With your support, we’ll be able to release Cinemetropolis to you directly. Those who pledge in this campaign will receive the digital album weeks before it’s actually released in June, and will get special exclusive-to-Kickstarter swag, not to mention be the first people to find out about when our Cinemetropolis singles, videos, and merch gets released.
Check out their Kickstarter video.
So, they group has created a Kickstarter page. Kickstarter is the largest funding platform for creative projects in the world. The premise is simple, donate money and receive stuff. What you receive from Blue Scholars depends on how much you donate. You can see the different levels here. Blue Scholars is definitely one of the most creative groups out there. You should kick in a few bucks and help them out. When you think about it, you’d be spending $10 for their album on iTunes anyway. Why not send it directly to them and get the album for free before it’s released? Sounds like a no-brainer to me.
Personally, I’m glad to see more and more musicians using Kickstarter. It definitely helps show that their music is appreciated and allows the musician to cut out middle men and release directly to the fans that support them.
There are certain things you don’t do in a restroom, at least if you’re a guy. Most guys abide by this (unless they are drunk at a bar or sporting event), but there are a few that I have to deal with on a daily basis that don’t.
No Talking: You do not talk while in the restroom. It is not something you should ever do. Do not talk to the guy next to you, do not talk on the phone. Don’t even answer the phone if it rings. We used to have a guy at work that would have entire conversations on the phone while dropping a deuce. It got so bad the building’s landlord sent out a letter to all tenants asking them to refrain from conducting business while… conducting business.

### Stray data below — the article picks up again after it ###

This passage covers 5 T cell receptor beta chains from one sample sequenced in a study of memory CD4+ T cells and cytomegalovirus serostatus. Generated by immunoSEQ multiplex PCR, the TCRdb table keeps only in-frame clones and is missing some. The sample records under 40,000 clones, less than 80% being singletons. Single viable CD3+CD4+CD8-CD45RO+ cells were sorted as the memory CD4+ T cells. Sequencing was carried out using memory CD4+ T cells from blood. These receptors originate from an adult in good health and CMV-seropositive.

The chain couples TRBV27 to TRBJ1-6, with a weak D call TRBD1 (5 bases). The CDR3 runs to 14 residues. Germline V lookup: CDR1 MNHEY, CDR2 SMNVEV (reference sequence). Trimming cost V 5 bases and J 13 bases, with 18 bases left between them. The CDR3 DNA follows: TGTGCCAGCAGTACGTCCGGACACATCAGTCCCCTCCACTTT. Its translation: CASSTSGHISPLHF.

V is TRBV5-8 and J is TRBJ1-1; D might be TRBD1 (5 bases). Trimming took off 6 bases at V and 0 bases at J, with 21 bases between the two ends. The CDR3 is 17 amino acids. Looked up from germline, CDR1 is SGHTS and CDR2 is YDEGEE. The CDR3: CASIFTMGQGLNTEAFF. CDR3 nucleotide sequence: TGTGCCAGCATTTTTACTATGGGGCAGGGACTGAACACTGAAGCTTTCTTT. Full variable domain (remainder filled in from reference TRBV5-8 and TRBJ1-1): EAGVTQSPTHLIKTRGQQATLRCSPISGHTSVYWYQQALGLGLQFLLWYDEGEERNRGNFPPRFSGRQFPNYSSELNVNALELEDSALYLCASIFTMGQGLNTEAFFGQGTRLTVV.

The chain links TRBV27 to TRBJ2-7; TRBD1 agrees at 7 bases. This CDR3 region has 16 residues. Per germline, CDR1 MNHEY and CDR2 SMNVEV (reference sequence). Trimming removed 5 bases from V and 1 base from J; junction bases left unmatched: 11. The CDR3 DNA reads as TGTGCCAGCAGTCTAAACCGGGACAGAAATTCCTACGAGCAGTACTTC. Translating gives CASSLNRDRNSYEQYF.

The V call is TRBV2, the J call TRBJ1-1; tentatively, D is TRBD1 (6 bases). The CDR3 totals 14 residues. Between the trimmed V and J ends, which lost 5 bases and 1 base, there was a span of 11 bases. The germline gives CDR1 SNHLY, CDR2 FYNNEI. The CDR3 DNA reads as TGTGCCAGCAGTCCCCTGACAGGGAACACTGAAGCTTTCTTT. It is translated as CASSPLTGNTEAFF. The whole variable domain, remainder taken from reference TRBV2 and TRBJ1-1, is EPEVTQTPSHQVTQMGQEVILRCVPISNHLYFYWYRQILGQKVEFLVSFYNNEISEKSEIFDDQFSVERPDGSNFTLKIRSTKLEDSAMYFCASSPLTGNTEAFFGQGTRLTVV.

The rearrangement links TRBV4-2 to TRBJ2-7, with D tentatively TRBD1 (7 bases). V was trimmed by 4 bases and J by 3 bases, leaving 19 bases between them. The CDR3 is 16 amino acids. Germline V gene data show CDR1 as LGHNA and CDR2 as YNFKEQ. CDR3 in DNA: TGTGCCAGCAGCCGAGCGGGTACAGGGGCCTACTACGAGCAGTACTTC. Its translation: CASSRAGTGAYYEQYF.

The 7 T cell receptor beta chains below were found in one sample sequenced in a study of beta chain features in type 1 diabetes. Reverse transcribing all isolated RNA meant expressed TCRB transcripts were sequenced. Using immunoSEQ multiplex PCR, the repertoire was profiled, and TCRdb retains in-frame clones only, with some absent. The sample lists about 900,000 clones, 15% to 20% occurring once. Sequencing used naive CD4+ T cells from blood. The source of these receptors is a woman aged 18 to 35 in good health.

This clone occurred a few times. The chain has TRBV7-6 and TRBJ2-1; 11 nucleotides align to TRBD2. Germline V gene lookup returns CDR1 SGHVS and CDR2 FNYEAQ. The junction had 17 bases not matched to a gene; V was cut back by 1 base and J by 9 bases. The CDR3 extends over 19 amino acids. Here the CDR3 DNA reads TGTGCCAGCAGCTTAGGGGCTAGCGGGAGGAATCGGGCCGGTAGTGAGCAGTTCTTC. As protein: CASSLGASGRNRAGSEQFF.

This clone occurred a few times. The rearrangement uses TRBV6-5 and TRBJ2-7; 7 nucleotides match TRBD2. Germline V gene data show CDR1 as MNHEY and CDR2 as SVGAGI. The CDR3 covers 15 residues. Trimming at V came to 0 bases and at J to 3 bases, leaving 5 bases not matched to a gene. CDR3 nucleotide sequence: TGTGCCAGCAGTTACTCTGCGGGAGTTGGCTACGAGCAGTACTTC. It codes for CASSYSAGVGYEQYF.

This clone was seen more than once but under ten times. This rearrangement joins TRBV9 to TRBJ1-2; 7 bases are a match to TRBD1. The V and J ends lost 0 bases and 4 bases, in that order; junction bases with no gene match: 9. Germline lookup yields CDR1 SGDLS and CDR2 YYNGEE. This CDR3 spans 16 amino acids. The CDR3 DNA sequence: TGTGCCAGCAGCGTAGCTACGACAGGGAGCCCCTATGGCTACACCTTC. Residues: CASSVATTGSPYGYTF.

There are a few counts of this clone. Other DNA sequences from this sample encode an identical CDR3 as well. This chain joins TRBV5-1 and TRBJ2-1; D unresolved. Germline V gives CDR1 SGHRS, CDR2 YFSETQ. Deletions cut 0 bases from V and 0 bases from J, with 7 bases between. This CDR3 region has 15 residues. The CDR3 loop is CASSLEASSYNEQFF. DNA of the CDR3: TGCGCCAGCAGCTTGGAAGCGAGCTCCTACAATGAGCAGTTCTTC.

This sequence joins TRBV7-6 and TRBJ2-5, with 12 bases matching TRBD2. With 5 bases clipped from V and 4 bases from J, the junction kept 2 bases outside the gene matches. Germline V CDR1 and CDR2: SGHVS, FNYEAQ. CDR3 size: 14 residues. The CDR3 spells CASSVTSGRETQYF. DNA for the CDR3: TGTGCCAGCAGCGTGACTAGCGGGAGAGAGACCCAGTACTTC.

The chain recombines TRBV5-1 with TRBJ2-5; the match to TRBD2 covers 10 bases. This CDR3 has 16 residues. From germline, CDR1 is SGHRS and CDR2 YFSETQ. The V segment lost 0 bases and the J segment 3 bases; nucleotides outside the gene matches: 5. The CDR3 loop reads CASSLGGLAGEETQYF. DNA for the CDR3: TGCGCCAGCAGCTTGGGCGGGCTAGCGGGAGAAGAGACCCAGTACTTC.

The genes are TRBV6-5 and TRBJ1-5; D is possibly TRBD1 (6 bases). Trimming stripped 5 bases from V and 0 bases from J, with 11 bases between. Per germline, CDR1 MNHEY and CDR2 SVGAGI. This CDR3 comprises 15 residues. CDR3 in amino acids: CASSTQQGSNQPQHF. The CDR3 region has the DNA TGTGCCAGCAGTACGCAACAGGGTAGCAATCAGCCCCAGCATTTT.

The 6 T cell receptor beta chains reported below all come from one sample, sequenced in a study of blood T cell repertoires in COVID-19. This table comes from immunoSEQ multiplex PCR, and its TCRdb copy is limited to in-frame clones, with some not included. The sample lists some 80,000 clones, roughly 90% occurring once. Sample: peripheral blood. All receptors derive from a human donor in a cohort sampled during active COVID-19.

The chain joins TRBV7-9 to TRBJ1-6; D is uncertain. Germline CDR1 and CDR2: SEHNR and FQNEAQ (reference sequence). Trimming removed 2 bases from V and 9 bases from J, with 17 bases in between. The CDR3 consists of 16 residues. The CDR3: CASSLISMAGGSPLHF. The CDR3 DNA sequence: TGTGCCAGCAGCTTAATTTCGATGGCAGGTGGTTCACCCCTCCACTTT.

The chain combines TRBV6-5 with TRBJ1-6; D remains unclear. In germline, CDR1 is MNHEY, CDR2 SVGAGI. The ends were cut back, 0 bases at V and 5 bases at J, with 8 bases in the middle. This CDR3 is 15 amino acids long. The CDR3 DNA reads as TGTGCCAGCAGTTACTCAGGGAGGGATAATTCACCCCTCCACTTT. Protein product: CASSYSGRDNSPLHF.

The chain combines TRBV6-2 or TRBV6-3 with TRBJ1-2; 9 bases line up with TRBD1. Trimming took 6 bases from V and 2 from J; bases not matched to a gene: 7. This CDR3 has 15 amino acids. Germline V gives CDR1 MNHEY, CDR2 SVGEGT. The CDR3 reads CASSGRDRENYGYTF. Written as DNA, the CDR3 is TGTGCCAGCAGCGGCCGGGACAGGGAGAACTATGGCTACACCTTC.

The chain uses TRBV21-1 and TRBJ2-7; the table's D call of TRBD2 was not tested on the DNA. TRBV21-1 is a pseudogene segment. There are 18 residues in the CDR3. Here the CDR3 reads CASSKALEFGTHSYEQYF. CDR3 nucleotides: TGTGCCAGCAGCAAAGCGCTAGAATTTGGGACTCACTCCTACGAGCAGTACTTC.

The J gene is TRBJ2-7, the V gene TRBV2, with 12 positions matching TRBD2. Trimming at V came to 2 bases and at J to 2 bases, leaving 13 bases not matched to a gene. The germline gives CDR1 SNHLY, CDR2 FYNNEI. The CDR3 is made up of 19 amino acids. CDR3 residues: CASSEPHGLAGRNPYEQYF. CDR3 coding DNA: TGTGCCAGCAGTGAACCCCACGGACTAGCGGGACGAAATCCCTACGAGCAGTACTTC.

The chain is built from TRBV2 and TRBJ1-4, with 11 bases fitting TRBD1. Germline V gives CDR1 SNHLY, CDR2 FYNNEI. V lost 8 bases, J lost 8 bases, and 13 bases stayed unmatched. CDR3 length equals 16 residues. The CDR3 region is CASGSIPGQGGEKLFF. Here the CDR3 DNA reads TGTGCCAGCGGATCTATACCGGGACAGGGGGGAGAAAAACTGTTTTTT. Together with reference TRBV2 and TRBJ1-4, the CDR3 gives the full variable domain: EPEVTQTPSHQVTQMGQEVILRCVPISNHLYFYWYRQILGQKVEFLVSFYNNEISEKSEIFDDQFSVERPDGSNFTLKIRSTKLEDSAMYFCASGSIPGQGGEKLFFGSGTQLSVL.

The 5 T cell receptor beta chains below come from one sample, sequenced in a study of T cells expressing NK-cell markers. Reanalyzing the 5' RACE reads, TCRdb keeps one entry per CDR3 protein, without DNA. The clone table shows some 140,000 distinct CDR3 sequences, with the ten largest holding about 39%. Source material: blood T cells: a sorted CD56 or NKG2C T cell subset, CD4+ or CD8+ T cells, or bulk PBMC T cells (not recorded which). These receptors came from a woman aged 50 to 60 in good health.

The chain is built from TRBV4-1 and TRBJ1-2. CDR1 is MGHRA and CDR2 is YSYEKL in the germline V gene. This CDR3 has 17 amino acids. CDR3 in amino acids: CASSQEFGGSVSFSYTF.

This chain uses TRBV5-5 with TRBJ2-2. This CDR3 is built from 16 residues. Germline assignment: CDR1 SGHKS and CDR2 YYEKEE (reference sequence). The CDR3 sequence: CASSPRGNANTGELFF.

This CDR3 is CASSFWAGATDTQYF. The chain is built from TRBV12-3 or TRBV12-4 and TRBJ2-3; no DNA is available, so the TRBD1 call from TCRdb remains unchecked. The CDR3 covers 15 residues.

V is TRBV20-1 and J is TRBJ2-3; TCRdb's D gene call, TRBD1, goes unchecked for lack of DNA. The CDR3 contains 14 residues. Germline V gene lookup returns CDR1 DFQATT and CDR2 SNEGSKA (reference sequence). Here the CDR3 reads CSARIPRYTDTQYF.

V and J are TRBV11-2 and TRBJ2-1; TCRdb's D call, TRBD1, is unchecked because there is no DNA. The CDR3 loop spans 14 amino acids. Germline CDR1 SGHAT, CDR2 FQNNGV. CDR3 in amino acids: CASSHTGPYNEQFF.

No Free-Form Urinating: When you’re standing at the urinal, hold your hose. Hold it with one hand, two hands, I don’t care, as long as you hold it. I don’t want to walk in to see you with both hands behind your head. This is how splash and splatter happens.
Flush: Seriously, how hard is it to pull (or push) a handle? There was a guy at work that would never flush. Every single day, more than once per day, we’d walk in to a pee-filled urinal. It would annoy us so much that I finally took matters into my own hands, so to speak. Since I put that up about a month and a half ago, there have been no issues with flushing.
Wash Your Hands!: Again, something that really isn’t that difficult. Another guy at my work (not the same one that doesn’t flush, oddly enough) never washes his hands. I’ve been in the restroom at least 5 times in the short time he’s been here where he’s left without at least putting water on them. Again, I decided to take matters into my own hands and put this up. Unfortunately, this one hasn’t worked out as well as the flush sign. Since i put it up, I’ve caught the guy not washing twice.
These simple rules of etiquette are not hard to follow. There’s not even that many of them. They are manners that everyone should have been taught back in kindergarten. I guess some people just need a reminder.